4 – Do you have any favourite authors?  What are your favourite books?
I like and admire so many authors, we could be here all day listing them. I'd say, though, that my favorites are Patrick O'Brian and JRR Tolkien—the Aubrey/Maturin series and the Lord of the Rings trilogy are my favorite books. For sentimental reasons, I'd say M.M. Kaye's Trade Winds is a favorite, because it was one of the books that got me really hooked on historical fiction, especially fiction set in unusual locations (in this case, Zanzibar)—and because she was so kind when she replied to my fan letter when I was a teenager.

5 – What advice would you give to aspiring writers?
I know it's an old saw, but you have to write what interests you, and write from your heart. Publishing is truly such a crap shoot that your book may never see the light of day, or if it does, it may not find any readers. The process of writing has to mean something to you, and the content must be compelling—especially because you have to live with it for so long (from idea to drafting to editing to publishing to promotion, it can be many, many years).

6 – Do you have any other projects in the pipeline?
I do! I'm working on a manuscript called DIDO'S CROWN, set in Tunisia, France, and England, primarily in 1935. It's a kind of literary historic thriller, and a bit of a love letter to Indiana Jones (some of my favorite movies growing up). I'm also working on a novel set in California at the turn of the century, but that one's quite embryonic, so I don't think I'll say more than that! I'm also still working on the next draft of the screenplay adaptation of my first novel, The Pilgrim Glass.

7 – Fun Question......which event in history would you most like to be a fly on the wall?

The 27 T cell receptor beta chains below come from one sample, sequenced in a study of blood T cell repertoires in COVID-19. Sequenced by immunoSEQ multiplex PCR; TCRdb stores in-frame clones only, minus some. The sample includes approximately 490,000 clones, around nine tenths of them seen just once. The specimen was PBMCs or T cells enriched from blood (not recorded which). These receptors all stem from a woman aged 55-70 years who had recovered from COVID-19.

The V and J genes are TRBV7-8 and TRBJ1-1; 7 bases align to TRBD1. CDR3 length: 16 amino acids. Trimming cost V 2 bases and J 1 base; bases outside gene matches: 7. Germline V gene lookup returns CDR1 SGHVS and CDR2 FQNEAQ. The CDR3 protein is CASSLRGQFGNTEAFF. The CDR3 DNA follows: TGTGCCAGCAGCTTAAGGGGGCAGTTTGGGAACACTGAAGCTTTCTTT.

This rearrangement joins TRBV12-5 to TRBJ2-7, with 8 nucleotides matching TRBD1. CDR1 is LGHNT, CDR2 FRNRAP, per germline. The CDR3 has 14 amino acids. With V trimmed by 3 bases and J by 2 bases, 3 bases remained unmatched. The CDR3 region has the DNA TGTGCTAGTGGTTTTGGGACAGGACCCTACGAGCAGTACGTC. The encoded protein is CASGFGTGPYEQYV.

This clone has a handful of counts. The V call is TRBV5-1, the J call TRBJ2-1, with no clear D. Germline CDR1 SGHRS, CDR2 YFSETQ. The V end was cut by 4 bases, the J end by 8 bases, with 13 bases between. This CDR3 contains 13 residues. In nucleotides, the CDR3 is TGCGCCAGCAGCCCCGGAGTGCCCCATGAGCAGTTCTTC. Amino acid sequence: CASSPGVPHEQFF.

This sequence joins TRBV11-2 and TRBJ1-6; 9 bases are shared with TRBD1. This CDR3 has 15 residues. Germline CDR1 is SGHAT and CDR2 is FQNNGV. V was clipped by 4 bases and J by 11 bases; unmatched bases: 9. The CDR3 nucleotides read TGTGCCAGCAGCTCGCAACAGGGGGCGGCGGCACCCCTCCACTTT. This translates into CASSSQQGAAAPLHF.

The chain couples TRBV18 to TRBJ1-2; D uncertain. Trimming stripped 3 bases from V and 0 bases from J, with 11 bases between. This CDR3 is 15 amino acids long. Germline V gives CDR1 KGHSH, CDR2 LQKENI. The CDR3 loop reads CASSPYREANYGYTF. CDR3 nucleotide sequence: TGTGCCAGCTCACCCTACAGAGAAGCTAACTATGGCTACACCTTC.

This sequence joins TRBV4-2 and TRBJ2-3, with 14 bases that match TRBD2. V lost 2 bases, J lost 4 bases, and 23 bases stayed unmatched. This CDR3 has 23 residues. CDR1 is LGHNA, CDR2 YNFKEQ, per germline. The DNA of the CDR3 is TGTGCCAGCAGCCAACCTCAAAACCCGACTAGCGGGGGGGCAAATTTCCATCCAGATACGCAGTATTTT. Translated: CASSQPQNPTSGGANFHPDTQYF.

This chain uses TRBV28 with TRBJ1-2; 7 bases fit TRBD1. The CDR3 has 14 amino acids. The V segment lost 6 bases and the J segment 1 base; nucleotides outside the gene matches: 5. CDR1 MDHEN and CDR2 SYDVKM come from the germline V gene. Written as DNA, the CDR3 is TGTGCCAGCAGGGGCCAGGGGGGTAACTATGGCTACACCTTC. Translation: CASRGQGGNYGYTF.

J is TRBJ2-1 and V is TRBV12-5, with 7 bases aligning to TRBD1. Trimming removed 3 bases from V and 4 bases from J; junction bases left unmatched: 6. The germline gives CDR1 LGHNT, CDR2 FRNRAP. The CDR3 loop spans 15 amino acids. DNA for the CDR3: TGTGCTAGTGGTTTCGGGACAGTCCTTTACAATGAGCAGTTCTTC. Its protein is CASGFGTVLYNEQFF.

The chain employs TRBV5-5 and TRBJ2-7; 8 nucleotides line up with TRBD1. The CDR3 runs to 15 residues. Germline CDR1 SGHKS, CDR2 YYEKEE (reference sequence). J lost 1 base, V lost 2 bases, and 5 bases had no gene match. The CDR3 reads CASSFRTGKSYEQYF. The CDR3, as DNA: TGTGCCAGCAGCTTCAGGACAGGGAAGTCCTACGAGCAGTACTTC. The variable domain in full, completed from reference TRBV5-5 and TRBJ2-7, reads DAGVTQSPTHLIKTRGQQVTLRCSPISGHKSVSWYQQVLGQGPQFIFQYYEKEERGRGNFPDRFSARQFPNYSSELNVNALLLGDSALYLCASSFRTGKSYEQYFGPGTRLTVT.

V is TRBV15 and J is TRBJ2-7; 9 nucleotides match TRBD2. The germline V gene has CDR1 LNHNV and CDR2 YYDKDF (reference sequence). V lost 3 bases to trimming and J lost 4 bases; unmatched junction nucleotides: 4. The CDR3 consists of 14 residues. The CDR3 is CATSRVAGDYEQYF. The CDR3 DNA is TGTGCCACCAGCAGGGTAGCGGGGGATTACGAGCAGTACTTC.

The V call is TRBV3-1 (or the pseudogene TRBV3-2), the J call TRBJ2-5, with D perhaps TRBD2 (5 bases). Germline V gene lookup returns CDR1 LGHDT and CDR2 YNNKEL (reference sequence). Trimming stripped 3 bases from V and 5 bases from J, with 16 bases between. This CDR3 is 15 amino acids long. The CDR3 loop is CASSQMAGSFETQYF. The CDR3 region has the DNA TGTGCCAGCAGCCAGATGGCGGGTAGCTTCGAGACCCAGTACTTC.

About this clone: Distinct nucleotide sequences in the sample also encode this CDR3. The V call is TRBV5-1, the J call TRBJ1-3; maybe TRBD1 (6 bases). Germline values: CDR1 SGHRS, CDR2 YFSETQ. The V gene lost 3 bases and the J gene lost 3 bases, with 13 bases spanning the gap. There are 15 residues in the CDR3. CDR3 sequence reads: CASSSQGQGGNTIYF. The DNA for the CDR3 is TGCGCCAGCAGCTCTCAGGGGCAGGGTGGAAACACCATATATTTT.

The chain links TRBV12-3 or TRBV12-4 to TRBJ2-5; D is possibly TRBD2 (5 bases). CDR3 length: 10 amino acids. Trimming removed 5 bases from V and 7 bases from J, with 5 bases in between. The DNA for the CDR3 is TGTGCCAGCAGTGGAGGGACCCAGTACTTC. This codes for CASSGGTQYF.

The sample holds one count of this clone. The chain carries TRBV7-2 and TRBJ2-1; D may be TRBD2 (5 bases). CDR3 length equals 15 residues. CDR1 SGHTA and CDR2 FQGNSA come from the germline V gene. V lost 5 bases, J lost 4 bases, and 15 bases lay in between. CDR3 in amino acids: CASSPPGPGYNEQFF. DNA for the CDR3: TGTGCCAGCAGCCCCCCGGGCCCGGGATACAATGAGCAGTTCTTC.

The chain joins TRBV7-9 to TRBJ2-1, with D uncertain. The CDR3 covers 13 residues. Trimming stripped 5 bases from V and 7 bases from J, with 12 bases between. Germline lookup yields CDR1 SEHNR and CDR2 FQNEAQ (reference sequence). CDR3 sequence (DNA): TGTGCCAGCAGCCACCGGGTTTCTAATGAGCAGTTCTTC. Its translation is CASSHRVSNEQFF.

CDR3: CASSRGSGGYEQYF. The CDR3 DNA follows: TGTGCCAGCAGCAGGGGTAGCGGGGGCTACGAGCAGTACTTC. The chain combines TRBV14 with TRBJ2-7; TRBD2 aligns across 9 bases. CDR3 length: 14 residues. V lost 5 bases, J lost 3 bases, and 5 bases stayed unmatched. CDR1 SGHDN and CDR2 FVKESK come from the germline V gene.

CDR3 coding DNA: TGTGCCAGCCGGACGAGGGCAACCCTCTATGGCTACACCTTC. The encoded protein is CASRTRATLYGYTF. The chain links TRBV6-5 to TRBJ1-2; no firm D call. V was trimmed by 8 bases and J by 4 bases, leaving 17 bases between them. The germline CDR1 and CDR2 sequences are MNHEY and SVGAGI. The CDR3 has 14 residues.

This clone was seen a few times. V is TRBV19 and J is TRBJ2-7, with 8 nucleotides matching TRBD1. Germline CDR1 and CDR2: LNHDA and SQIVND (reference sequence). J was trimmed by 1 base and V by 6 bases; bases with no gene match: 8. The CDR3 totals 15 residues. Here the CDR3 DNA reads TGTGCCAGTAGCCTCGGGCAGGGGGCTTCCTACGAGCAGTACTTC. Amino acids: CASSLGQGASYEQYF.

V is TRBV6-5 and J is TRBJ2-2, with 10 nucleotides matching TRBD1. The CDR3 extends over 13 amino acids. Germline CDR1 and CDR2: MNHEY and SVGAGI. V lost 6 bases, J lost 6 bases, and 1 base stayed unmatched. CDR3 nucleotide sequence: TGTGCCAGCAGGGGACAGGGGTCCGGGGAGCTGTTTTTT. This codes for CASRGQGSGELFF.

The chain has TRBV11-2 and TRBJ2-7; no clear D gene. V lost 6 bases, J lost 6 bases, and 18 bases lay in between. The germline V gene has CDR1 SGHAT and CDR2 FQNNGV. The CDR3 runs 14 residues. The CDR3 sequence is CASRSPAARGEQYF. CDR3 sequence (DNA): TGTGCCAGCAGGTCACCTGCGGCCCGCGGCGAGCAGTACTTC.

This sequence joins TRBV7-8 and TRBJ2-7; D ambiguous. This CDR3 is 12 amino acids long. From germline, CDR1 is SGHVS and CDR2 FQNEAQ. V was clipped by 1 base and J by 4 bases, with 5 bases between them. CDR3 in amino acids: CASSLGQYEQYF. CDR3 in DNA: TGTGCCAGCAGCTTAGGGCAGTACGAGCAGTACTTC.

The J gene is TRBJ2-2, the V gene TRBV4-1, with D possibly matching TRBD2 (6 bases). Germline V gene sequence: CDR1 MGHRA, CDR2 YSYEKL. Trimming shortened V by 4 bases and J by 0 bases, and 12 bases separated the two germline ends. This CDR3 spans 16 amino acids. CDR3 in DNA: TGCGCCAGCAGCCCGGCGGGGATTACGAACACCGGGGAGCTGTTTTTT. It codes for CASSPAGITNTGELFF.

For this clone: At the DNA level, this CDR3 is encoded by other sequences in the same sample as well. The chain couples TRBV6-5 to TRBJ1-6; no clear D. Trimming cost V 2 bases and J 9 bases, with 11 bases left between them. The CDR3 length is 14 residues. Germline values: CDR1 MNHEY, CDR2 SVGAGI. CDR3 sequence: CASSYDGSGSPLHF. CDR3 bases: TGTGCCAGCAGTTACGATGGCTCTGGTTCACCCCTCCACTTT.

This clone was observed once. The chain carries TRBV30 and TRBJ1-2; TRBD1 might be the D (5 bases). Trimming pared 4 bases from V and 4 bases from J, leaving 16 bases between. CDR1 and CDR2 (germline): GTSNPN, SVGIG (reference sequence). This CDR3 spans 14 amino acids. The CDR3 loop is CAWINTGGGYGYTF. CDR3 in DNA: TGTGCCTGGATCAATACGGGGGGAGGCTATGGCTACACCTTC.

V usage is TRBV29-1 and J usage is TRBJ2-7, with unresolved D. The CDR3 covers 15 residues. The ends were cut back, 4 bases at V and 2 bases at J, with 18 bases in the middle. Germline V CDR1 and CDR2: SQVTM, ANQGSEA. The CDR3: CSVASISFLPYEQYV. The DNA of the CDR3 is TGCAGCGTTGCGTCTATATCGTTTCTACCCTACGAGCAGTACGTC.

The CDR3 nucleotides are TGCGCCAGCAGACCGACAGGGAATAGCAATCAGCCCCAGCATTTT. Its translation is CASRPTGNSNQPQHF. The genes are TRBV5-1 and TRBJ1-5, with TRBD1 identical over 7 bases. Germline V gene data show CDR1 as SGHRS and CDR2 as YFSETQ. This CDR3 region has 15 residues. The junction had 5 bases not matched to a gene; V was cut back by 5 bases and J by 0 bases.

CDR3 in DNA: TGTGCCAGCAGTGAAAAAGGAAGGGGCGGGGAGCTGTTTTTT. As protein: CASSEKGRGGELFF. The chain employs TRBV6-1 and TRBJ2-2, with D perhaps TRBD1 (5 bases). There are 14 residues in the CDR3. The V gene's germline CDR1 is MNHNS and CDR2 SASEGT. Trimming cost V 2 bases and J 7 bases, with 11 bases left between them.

Wow, this is really, really tough. I wish I could get in the TARDIS and travel with the Doctor to any point in time, any time I'd like. If I had to choose, though…I guess it might be the moment someone decided writing something down would be a great way to remember and communicate. Or perhaps the moment that the first printing press actually worked, and the piece of paper, still ink-wet, was lifted and admired in hushed awe (or maybe with raucous whoops?).

8 - Fun Question – Which three historical people would you invite for dinner?
I love this question; my answer changes every few months, so right now I would say John Muir, Thomas Jefferson, and Hildegard von Bingen. I admire them all so much in different ways, and they're all complicated in their own ways. Having lived in California for almost 30 years, Muir is one of my heroes, the patron saint of nature and wild places. I went to grad school at the university Jefferson established in 1819 (University of Virginia), so it's kind of a requirement to choose him. J Seriously though, I've always admired the scope of his interests and curiosity. And Hildegard has always been fascinating to me, both her spirituality and her strength. I would love to sit back and watch them interact with each other.

Thank you so much for such great questions!

Don't forget to visit my Giveaway Page and enter my competition to win your very own copy of "Oleanna"!


  1. Lovely lady - and a super interview! Thanks for sharing Stuart.

  2. I second Helen's comment. Always great to see this author in the spotlight!